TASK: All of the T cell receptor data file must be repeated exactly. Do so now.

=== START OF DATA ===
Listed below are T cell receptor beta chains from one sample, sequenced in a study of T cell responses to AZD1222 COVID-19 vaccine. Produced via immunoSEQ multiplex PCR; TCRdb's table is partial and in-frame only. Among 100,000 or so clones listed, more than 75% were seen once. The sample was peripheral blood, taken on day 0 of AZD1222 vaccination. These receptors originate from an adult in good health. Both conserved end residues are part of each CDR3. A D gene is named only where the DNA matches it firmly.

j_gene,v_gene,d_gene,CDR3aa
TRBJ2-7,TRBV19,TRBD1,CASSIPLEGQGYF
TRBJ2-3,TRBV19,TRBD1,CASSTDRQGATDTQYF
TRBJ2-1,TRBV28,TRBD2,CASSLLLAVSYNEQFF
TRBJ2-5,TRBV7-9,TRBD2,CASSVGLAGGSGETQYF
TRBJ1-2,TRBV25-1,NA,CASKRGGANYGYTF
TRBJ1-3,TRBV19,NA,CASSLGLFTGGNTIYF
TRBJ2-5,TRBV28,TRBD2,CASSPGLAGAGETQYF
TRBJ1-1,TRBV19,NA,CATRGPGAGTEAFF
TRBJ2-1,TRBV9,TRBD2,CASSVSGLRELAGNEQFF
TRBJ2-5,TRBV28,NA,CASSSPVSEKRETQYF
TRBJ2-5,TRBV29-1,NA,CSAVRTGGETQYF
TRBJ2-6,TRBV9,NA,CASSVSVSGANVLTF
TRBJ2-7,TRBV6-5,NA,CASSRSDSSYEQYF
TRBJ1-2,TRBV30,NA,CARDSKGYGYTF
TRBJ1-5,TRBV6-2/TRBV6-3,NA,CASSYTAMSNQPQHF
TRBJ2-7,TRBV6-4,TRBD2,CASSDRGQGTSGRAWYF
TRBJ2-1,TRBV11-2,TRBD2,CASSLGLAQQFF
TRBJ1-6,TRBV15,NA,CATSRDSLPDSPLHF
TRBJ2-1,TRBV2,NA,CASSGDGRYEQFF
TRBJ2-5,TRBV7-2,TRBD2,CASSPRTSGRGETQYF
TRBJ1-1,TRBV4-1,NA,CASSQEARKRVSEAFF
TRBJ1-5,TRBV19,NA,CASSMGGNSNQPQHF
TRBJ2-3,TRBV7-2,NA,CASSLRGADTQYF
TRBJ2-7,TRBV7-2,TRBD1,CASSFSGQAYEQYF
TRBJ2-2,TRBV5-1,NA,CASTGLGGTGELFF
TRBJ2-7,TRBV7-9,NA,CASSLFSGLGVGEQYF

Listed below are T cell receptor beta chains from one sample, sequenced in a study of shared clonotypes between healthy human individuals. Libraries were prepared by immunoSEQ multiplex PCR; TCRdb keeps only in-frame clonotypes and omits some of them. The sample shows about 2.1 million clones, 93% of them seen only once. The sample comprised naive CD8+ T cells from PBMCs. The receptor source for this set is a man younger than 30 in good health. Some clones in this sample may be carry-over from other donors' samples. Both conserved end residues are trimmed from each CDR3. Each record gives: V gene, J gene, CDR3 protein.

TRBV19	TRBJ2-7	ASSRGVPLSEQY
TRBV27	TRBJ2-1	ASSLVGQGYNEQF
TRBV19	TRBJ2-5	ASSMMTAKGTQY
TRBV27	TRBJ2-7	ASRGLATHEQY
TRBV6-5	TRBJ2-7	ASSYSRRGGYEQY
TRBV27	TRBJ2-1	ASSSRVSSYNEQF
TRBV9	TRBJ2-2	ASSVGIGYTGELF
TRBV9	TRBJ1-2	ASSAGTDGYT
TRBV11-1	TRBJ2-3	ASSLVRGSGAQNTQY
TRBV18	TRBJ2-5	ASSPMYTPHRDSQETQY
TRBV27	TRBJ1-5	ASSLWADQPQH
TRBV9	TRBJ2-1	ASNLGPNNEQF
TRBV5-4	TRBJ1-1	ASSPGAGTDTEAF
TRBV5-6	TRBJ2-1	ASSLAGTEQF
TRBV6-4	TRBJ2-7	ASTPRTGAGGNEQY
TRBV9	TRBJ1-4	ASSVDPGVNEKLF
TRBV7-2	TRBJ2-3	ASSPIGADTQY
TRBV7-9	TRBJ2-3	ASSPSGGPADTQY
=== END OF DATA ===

Listed below are T cell receptor beta chains from one sample, sequenced in a study of T cell responses to AZD1222 COVID-19 vaccine. Produced via immunoSEQ multiplex PCR; TCRdb's table is partial and in-frame only. Among 100,000 or so clones listed, more than 75% were seen once. The sample was peripheral blood, taken on day 0 of AZD1222 vaccination. These receptors originate from an adult in good health. Both conserved end residues are part of each CDR3. A D gene is named only where the DNA matches it firmly.

j_gene,v_gene,d_gene,CDR3aa
TRBJ2-7,TRBV19,TRBD1,CASSIPLEGQGYF
TRBJ2-3,TRBV19,TRBD1,CASSTDRQGATDTQYF
TRBJ2-1,TRBV28,TRBD2,CASSLLLAVSYNEQFF
TRBJ2-5,TRBV7-9,TRBD2,CASSVGLAGGSGETQYF
TRBJ1-2,TRBV25-1,NA,CASKRGGANYGYTF
TRBJ1-3,TRBV19,NA,CASSLGLFTGGNTIYF
TRBJ2-5,TRBV28,TRBD2,CASSPGLAGAGETQYF
TRBJ1-1,TRBV19,NA,CATRGPGAGTEAFF
TRBJ2-1,TRBV9,TRBD2,CASSVSGLRELAGNEQFF
TRBJ2-5,TRBV28,NA,CASSSPVSEKRETQYF
TRBJ2-5,TRBV29-1,NA,CSAVRTGGETQYF
TRBJ2-6,TRBV9,NA,CASSVSVSGANVLTF
TRBJ2-7,TRBV6-5,NA,CASSRSDSSYEQYF
TRBJ1-2,TRBV30,NA,CARDSKGYGYTF
TRBJ1-5,TRBV6-2/TRBV6-3,NA,CASSYTAMSNQPQHF
TRBJ2-7,TRBV6-4,TRBD2,CASSDRGQGTSGRAWYF
TRBJ2-1,TRBV11-2,TRBD2,CASSLGLAQQFF
TRBJ1-6,TRBV15,NA,CATSRDSLPDSPLHF
TRBJ2-1,TRBV2,NA,CASSGDGRYEQFF
TRBJ2-5,TRBV7-2,TRBD2,CASSPRTSGRGETQYF
TRBJ1-1,TRBV4-1,NA,CASSQEARKRVSEAFF
TRBJ1-5,TRBV19,NA,CASSMGGNSNQPQHF
TRBJ2-3,TRBV7-2,NA,CASSLRGADTQYF
TRBJ2-7,TRBV7-2,TRBD1,CASSFSGQAYEQYF
TRBJ2-2,TRBV5-1,NA,CASTGLGGTGELFF
TRBJ2-7,TRBV7-9,NA,CASSLFSGLGVGEQYF

Listed below are T cell receptor beta chains from one sample, sequenced in a study of shared clonotypes between healthy human individuals. Libraries were prepared by immunoSEQ multiplex PCR; TCRdb keeps only in-frame clonotypes and omits some of them. The sample shows about 2.1 million clones, 93% of them seen only once. The sample comprised naive CD8+ T cells from PBMCs. The receptor source for this set is a man younger than 30 in good health. Some clones in this sample may be carry-over from other donors' samples. Both conserved end residues are trimmed from each CDR3. Each record gives: V gene, J gene, CDR3 protein.

TRBV19	TRBJ2-7	ASSRGVPLSEQY
TRBV27	TRBJ2-1	ASSLVGQGYNEQF
TRBV19	TRBJ2-5	ASSMMTAKGTQY
TRBV27	TRBJ2-7	ASRGLATHEQY
TRBV6-5	TRBJ2-7	ASSYSRRGGYEQY
TRBV27	TRBJ2-1	ASSSRVSSYNEQF
TRBV9	TRBJ2-2	ASSVGIGYTGELF
TRBV9	TRBJ1-2	ASSAGTDGYT
TRBV11-1	TRBJ2-3	ASSLVRGSGAQNTQY
TRBV18	TRBJ2-5	ASSPMYTPHRDSQETQY
TRBV27	TRBJ1-5	ASSLWADQPQH
TRBV9	TRBJ2-1	ASNLGPNNEQF
TRBV5-4	TRBJ1-1	ASSPGAGTDTEAF
TRBV5-6	TRBJ2-1	ASSLAGTEQF
TRBV6-4	TRBJ2-7	ASTPRTGAGGNEQY
TRBV9	TRBJ1-4	ASSVDPGVNEKLF
TRBV7-2	TRBJ2-3	ASSPIGADTQY
TRBV7-9	TRBJ2-3	ASSPSGGPADTQY